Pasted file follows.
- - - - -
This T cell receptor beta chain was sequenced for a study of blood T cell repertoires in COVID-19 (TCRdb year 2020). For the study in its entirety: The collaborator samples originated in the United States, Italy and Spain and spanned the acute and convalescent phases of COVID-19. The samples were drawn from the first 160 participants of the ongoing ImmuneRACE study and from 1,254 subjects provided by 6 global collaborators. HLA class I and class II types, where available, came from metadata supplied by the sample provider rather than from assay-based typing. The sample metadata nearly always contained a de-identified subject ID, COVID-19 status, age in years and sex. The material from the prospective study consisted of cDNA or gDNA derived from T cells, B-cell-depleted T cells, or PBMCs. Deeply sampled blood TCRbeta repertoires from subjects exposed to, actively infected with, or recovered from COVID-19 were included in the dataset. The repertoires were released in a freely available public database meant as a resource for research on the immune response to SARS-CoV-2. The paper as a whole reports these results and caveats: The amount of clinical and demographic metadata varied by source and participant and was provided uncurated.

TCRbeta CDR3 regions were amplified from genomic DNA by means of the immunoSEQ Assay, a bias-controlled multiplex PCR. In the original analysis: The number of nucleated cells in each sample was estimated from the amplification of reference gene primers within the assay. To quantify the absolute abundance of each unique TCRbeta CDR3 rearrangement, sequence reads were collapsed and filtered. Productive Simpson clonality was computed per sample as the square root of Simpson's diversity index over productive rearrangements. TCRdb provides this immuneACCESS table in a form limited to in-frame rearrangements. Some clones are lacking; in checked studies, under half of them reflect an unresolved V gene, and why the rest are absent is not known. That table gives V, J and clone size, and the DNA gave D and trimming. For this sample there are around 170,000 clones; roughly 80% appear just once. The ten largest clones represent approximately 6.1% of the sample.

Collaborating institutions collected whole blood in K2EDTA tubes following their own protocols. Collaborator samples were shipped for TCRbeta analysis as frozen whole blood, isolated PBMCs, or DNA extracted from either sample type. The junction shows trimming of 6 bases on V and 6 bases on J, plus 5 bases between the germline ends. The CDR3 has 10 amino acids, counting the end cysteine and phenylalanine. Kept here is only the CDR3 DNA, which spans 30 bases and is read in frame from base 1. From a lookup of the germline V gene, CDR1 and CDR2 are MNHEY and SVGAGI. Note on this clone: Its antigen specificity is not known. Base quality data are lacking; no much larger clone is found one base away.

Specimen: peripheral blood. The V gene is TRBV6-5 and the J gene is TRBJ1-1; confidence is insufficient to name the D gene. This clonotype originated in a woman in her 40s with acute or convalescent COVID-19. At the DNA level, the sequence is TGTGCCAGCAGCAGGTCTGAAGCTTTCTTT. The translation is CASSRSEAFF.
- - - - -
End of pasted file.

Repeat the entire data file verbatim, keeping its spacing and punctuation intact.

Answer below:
This T cell receptor beta chain was sequenced for a study of blood T cell repertoires in COVID-19 (TCRdb year 2020). For the study in its entirety: The collaborator samples originated in the United States, Italy and Spain and spanned the acute and convalescent phases of COVID-19. The samples were drawn from the first 160 participants of the ongoing ImmuneRACE study and from 1,254 subjects provided by 6 global collaborators. HLA class I and class II types, where available, came from metadata supplied by the sample provider rather than from assay-based typing. The sample metadata nearly always contained a de-identified subject ID, COVID-19 status, age in years and sex. The material from the prospective study consisted of cDNA or gDNA derived from T cells, B-cell-depleted T cells, or PBMCs. Deeply sampled blood TCRbeta repertoires from subjects exposed to, actively infected with, or recovered from COVID-19 were included in the dataset. The repertoires were released in a freely available public database meant as a resource for research on the immune response to SARS-CoV-2. The paper as a whole reports these results and caveats: The amount of clinical and demographic metadata varied by source and participant and was provided uncurated.

TCRbeta CDR3 regions were amplified from genomic DNA by means of the immunoSEQ Assay, a bias-controlled multiplex PCR. In the original analysis: The number of nucleated cells in each sample was estimated from the amplification of reference gene primers within the assay. To quantify the absolute abundance of each unique TCRbeta CDR3 rearrangement, sequence reads were collapsed and filtered. Productive Simpson clonality was computed per sample as the square root of Simpson's diversity index over productive rearrangements. TCRdb provides this immuneACCESS table in a form limited to in-frame rearrangements. Some clones are lacking; in checked studies, under half of them reflect an unresolved V gene, and why the rest are absent is not known. That table gives V, J and clone size, and the DNA gave D and trimming. For this sample there are around 170,000 clones; roughly 80% appear just once. The ten largest clones represent approximately 6.1% of the sample.

Collaborating institutions collected whole blood in K2EDTA tubes following their own protocols. Collaborator samples were shipped for TCRbeta analysis as frozen whole blood, isolated PBMCs, or DNA extracted from either sample type. The junction shows trimming of 6 bases on V and 6 bases on J, plus 5 bases between the germline ends. The CDR3 has 10 amino acids, counting the end cysteine and phenylalanine. Kept here is only the CDR3 DNA, which spans 30 bases and is read in frame from base 1. From a lookup of the germline V gene, CDR1 and CDR2 are MNHEY and SVGAGI. Note on this clone: Its antigen specificity is not known. Base quality data are lacking; no much larger clone is found one base away.

Specimen: peripheral blood. The V gene is TRBV6-5 and the J gene is TRBJ1-1; confidence is insufficient to name the D gene. This clonotype originated in a woman in her 40s with acute or convalescent COVID-19. At the DNA level, the sequence is TGTGCCAGCAGCAGGTCTGAAGCTTTCTTT. The translation is CASSRSEAFF.